Healthy

It’s easy to get in your five a day as the meals are heavy on vegetables. The beans provide that much-needed protein. To make it even healthier stick to accompaniments of brown rice, quinoa or mashed sweet potato.

Time saving

Once you’ve cooked, and eaten what you want, the rest can go in the freezer. The next time you want to eat it you just have to remember to take your dinner out of the freezer in the morning or the night before. Then you can have your evening meal ready quickly. Just heat up your defrosted food and add a grain or other carb of your choice.

Make courgette and feta cakes – they freeze really well and are delicious

Below are some examples of the healthy meals for the freezer that we eat regularly, along with where to go for examples of recipes. Hopefully they will give you some ideas if you want to save time and money on what you eat.

Veggie chilli

This is a staple in our household. Usually it is made by Mr Simple. He would say that I am too tame with the chilli and he likes it a bit hotter than I do. We have several of Hugh Fearnley-Whittingstall’s books and the recipe comes from one of those. . Instead of the usual kidney beans he uses pinto beans, but I am sure you can use whatever you have in stock.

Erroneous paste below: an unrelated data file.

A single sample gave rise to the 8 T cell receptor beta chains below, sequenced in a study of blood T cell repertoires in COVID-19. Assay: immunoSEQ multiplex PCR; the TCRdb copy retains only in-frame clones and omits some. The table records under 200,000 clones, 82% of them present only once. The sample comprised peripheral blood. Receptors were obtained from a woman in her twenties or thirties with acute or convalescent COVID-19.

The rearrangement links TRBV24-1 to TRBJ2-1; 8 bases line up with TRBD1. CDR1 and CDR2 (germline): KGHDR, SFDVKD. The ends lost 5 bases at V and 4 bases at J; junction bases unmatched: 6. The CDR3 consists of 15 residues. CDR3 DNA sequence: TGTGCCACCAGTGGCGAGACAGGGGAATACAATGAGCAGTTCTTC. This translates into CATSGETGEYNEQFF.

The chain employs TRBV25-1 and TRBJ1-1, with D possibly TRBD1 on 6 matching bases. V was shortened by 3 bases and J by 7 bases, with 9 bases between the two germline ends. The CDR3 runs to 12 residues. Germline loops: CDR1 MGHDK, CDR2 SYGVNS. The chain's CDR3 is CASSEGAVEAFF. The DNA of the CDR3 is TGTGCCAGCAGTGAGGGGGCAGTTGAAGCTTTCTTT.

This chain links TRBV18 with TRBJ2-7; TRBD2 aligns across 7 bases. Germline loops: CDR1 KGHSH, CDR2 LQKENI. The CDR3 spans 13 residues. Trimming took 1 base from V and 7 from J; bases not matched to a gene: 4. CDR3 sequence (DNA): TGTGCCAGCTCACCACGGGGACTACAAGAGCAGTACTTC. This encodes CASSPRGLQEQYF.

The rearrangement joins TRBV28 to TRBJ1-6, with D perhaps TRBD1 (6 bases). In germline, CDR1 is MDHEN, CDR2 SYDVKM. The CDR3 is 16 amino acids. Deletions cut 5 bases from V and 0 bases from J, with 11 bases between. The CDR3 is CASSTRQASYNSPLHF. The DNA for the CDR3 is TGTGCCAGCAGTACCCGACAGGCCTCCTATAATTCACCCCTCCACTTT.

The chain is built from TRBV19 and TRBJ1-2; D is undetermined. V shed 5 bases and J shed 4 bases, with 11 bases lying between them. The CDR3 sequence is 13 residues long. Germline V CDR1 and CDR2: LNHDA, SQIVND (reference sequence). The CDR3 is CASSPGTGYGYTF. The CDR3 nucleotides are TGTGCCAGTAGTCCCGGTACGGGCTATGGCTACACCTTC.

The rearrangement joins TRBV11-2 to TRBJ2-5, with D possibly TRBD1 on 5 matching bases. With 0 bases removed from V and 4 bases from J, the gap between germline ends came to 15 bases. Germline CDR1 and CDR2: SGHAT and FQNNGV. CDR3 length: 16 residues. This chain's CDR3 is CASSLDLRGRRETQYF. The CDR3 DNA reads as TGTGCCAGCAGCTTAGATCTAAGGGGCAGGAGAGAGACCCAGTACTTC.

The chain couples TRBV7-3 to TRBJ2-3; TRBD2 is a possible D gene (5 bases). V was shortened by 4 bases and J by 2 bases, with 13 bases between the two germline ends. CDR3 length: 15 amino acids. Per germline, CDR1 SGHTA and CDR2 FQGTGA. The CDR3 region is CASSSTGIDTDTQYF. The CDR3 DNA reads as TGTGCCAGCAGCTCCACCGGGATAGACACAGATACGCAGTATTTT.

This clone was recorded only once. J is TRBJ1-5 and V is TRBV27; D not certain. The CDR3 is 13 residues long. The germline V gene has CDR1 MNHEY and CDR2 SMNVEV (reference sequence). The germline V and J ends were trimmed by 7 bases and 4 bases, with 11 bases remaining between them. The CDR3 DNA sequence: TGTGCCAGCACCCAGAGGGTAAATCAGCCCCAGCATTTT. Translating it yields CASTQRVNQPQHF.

Black bean curry

I currently have the ‘Curry Guy Veg’ out of the library and he has a recipe for black-eyed bean curry. I used black beans instead. He doesn’t appear to have a website, but here is a similar recipe for you to try.

Courgette and feta cakes

These are something slightly different as they are a bit fiddly to make, but delicious and they freeze really well. It is a Delia Smith recipe and they are a good way to use up a glut of courgettes.

Veggie burgers

I find that most, if not all, vegetarian burger recipes freeze well. This month I found we had four different types in the freezer so got them all out and Mr Simple and I had them with polenta chips and a salad.

So there we go, I hope you feel inspired to start filling your freezer with healthy and delicious meals which will save you time and money. After a long day driving to work and back, sometimes in the dark, it is good to come home to something warm and comforting which you haven’t had to spend a lot of time cooking.

How do you use your freezer? I’d love to me know about any meals you regularly make for the freezer.

Bank Holiday Savings

We all enjoyed some warm and sunny weather this weekend

It’s coming to the end of the bank holiday weekend and I hope that you’ve had the chance to enjoy some sunshine. After what seems like weeks of rain it was good to feel that summer was back again. Mr Simple and I have spent most of our time painting the outside of the house; we wanted to make the most of the dry weather. As well as being a productive weekend it has also been a frugal one and so, having not had a ‘Frugal Friday’ post for a while, I thought that I would let you know how I managed to save some money over the last couple of days.

When I popped into Boots on Saturday morning I noticed that they were selling ‘Nice and Easy’ hair dye at two for £10, instead of £6.79 each. I therefore bought a couple as I will definitely use them over the coming months.